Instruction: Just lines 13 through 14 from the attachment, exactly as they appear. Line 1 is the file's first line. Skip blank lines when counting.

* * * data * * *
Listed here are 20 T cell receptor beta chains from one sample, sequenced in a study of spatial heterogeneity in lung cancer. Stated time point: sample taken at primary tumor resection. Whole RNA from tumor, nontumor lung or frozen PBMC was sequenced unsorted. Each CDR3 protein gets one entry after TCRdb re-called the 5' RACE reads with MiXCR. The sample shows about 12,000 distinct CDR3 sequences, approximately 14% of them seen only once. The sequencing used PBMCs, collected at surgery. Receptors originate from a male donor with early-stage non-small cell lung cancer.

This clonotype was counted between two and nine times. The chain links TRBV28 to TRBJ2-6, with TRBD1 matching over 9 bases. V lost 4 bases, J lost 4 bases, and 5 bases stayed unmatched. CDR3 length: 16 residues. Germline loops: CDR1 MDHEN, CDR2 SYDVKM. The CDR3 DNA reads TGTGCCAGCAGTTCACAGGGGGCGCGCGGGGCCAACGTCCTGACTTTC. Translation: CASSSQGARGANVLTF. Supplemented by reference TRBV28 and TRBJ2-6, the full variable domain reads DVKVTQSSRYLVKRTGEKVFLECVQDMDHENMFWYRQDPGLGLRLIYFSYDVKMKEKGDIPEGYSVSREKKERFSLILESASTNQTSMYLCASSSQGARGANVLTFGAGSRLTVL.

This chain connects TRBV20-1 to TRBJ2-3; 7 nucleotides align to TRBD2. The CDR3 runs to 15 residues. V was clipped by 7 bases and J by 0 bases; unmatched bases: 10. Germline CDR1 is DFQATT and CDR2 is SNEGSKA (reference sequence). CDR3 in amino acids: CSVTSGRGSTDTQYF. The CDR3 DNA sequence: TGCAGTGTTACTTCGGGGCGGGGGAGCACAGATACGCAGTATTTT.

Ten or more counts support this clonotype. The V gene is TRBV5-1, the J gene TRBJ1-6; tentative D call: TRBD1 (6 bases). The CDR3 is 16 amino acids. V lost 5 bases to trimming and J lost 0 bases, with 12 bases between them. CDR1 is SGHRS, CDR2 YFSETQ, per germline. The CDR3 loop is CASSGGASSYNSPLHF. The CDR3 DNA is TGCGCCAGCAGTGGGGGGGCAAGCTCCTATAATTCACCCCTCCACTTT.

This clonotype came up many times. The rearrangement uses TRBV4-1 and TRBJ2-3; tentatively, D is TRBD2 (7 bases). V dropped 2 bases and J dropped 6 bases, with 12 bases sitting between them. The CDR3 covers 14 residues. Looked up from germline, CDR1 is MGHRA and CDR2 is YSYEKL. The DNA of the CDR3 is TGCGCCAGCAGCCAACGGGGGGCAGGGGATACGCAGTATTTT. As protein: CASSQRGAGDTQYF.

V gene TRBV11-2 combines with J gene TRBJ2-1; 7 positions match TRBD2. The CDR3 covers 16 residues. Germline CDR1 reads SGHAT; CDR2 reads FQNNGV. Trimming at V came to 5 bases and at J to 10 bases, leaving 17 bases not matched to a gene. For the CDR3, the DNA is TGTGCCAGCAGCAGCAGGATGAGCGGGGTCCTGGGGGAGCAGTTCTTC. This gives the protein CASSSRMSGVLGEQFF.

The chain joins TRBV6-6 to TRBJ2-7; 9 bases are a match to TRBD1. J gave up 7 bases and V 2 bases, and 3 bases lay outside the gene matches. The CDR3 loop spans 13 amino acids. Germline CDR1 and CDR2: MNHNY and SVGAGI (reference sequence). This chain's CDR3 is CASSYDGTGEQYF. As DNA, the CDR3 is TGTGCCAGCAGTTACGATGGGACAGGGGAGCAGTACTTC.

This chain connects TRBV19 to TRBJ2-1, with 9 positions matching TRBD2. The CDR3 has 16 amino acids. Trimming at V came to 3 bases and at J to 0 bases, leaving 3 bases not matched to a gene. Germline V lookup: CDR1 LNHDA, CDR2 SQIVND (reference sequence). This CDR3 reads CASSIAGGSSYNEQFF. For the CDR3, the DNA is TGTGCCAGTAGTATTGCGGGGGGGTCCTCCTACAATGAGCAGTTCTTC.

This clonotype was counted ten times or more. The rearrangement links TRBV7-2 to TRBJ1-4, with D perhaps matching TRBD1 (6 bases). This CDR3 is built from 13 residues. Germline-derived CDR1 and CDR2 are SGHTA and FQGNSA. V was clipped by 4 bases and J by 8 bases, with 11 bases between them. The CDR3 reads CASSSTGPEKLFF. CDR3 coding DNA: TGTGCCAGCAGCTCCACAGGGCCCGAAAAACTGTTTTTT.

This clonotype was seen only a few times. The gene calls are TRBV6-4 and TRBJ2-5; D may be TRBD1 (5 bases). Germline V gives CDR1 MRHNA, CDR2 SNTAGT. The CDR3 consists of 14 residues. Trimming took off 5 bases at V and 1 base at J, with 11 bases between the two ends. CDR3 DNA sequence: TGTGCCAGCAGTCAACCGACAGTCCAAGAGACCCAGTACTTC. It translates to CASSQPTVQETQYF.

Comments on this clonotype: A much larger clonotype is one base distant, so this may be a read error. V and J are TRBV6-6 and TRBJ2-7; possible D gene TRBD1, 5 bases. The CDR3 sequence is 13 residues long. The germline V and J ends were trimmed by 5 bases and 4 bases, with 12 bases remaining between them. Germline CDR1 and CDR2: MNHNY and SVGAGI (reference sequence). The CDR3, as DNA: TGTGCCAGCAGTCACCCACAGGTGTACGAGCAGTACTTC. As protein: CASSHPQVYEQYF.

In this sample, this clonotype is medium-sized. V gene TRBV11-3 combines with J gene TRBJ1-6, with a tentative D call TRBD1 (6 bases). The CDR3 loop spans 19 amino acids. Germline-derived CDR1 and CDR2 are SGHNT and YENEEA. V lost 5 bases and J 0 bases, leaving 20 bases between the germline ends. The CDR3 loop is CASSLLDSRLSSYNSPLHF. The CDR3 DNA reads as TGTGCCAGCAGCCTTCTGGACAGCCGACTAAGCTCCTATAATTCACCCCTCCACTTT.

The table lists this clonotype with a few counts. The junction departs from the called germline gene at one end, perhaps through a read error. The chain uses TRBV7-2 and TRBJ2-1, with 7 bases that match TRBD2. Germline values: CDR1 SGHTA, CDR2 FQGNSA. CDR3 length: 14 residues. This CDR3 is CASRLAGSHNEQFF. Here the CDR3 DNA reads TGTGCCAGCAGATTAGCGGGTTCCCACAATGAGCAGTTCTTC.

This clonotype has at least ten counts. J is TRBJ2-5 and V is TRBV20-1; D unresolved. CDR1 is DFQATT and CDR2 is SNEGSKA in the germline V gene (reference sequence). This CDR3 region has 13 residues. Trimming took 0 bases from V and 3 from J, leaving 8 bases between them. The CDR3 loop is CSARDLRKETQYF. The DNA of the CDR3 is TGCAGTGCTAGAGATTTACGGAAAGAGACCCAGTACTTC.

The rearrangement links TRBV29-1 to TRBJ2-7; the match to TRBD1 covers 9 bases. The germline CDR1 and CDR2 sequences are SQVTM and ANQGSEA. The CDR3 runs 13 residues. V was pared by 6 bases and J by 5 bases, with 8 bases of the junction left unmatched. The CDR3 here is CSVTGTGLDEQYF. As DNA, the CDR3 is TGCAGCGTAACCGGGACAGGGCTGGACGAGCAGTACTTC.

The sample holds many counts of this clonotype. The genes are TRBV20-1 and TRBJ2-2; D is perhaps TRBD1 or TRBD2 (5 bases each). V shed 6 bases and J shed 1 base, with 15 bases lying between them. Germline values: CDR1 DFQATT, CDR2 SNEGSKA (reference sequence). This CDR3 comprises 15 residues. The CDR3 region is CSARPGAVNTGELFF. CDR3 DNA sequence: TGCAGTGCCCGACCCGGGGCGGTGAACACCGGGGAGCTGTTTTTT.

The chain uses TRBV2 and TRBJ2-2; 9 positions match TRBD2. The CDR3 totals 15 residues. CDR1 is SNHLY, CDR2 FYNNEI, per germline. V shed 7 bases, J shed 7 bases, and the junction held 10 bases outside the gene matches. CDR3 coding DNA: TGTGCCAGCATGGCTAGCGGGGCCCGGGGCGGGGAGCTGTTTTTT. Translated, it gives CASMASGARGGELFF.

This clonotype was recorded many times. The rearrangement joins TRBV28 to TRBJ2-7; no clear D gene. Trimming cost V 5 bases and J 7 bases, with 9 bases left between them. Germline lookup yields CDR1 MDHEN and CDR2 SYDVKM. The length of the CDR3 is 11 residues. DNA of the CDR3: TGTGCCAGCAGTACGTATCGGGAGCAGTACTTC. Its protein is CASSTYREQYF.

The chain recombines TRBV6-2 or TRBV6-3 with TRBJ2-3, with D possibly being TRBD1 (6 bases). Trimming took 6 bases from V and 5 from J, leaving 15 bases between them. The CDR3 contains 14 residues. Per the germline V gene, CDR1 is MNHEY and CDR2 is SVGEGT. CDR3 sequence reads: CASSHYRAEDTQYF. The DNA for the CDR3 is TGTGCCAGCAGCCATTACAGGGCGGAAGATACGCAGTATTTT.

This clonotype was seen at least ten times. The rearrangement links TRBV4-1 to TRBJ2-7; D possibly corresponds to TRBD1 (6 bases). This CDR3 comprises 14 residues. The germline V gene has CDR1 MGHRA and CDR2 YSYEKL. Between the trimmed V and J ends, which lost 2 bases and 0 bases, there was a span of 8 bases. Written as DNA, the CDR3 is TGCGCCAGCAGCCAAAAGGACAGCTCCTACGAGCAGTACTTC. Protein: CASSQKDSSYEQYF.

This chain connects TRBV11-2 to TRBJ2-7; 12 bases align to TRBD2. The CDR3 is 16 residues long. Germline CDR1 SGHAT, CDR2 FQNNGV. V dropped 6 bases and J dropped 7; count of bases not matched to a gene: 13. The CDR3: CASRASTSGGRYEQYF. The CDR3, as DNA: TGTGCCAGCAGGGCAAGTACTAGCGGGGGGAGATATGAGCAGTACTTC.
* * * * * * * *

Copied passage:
The table lists this clonotype with a few counts. The junction departs from the called germline gene at one end, perhaps through a read error. The chain uses TRBV7-2 and TRBJ2-1, with 7 bases that match TRBD2. Germline values: CDR1 SGHTA, CDR2 FQGNSA. CDR3 length: 14 residues. This CDR3 is CASRLAGSHNEQFF. Here the CDR3 DNA reads TGTGCCAGCAGATTAGCGGGTTCCCACAATGAGCAGTTCTTC.

This clonotype has at least ten counts. J is TRBJ2-5 and V is TRBV20-1; D unresolved. CDR1 is DFQATT and CDR2 is SNEGSKA in the germline V gene (reference sequence). This CDR3 region has 13 residues. Trimming took 0 bases from V and 3 from J, leaving 8 bases between them. The CDR3 loop is CSARDLRKETQYF. The DNA of the CDR3 is TGCAGTGCTAGAGATTTACGGAAAGAGACCCAGTACTTC.